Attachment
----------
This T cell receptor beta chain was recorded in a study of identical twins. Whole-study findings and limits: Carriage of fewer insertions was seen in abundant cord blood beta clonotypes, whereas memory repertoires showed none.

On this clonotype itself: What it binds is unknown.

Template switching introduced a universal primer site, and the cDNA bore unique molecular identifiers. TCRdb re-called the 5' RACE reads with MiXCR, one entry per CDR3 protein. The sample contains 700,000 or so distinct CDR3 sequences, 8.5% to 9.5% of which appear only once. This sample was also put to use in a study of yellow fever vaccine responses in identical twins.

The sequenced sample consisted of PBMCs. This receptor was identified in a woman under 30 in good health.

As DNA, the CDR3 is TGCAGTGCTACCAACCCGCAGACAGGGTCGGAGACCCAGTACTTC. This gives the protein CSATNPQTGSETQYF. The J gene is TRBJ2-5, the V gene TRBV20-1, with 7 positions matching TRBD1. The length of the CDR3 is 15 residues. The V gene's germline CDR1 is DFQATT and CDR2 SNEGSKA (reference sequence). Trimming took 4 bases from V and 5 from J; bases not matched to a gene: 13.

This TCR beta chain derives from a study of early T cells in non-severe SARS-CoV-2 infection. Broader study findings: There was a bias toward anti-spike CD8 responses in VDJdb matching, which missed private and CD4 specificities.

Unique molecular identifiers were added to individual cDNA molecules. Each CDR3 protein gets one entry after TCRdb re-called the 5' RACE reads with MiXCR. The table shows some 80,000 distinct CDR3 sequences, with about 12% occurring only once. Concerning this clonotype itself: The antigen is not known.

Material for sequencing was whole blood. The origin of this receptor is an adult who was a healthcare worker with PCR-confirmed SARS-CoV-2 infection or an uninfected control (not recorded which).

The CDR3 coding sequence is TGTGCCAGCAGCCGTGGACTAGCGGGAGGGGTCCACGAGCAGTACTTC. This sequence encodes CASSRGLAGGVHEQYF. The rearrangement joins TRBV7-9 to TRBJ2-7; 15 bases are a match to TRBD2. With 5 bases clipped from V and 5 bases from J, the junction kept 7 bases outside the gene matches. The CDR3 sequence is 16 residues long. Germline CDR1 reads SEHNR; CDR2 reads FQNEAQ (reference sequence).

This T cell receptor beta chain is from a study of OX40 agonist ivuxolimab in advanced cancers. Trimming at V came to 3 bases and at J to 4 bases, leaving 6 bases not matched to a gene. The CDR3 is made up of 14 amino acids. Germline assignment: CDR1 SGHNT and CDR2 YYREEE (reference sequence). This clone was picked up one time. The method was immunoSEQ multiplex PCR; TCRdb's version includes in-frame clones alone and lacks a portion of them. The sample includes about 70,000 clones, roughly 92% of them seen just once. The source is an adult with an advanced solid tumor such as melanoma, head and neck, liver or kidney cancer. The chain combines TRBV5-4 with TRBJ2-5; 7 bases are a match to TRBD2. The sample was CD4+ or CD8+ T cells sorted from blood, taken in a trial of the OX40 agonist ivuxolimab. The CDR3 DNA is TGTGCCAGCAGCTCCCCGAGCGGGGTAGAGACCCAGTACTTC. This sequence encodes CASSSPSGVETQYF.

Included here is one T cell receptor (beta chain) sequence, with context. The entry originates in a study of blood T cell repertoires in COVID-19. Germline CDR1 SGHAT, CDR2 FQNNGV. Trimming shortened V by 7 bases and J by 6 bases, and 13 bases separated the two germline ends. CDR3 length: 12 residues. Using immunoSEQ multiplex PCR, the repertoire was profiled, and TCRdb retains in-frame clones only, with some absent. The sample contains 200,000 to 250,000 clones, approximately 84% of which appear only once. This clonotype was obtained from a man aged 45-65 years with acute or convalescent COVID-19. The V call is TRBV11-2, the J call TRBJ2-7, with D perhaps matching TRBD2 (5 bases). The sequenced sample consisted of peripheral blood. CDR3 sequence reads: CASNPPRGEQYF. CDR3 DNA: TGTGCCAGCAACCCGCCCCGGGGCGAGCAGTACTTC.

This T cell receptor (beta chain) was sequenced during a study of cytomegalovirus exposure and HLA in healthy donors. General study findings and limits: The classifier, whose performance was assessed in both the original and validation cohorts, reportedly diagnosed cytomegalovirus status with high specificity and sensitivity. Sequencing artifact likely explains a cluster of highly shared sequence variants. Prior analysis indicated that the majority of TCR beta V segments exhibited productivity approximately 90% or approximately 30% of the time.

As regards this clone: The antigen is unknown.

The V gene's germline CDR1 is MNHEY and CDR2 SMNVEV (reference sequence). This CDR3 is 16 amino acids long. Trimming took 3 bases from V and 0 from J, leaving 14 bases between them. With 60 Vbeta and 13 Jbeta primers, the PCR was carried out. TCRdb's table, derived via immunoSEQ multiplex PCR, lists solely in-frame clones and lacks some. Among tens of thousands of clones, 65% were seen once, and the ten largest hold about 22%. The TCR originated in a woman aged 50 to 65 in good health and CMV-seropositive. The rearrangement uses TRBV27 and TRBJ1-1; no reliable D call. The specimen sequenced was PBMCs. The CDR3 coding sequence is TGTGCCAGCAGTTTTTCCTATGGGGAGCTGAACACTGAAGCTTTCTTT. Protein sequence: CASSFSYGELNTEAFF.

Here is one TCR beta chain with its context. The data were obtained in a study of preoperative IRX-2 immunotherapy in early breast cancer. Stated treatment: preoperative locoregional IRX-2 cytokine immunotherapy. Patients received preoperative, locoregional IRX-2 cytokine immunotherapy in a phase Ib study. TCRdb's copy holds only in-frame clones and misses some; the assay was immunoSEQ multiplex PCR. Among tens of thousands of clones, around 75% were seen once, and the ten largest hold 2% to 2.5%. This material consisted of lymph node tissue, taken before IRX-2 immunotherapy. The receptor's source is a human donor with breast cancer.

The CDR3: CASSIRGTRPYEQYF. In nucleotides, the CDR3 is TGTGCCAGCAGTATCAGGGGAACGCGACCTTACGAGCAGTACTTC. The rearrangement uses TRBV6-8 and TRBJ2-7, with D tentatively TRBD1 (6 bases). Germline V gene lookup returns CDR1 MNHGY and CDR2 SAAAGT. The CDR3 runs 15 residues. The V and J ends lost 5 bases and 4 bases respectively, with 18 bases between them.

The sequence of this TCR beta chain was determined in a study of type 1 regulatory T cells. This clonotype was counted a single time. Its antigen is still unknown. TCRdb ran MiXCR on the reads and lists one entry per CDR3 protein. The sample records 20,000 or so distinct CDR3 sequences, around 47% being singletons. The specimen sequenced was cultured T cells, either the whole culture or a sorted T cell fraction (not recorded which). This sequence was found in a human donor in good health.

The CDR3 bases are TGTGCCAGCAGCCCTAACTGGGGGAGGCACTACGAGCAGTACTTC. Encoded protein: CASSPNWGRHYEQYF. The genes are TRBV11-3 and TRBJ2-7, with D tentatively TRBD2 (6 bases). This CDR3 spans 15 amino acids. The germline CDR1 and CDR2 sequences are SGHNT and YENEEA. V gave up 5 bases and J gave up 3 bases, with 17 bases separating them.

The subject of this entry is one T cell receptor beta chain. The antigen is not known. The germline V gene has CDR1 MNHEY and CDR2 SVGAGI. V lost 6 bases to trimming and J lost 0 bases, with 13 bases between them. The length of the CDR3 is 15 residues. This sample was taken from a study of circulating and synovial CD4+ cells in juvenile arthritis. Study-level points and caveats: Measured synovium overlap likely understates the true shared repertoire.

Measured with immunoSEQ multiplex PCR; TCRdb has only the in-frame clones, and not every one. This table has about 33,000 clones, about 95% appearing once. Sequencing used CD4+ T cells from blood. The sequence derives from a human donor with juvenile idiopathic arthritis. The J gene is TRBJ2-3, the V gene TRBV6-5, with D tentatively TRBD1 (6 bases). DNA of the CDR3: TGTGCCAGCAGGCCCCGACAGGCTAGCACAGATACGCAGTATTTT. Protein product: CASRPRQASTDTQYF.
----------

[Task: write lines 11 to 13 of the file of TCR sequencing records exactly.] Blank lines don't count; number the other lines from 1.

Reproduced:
Included here is one T cell receptor (beta chain) sequence, with context. The entry originates in a study of blood T cell repertoires in COVID-19. Germline CDR1 SGHAT, CDR2 FQNNGV. Trimming shortened V by 7 bases and J by 6 bases, and 13 bases separated the two germline ends. CDR3 length: 12 residues. Using immunoSEQ multiplex PCR, the repertoire was profiled, and TCRdb retains in-frame clones only, with some absent. The sample contains 200,000 to 250,000 clones, approximately 84% of which appear only once. This clonotype was obtained from a man aged 45-65 years with acute or convalescent COVID-19. The V call is TRBV11-2, the J call TRBJ2-7, with D perhaps matching TRBD2 (5 bases). The sequenced sample consisted of peripheral blood. CDR3 sequence reads: CASNPPRGEQYF. CDR3 DNA: TGTGCCAGCAACCCGCCCCGGGGCGAGCAGTACTTC.

This T cell receptor (beta chain) was sequenced during a study of cytomegalovirus exposure and HLA in healthy donors. General study findings and limits: The classifier, whose performance was assessed in both the original and validation cohorts, reportedly diagnosed cytomegalovirus status with high specificity and sensitivity. Sequencing artifact likely explains a cluster of highly shared sequence variants. Prior analysis indicated that the majority of TCR beta V segments exhibited productivity approximately 90% or approximately 30% of the time.

As regards this clone: The antigen is unknown.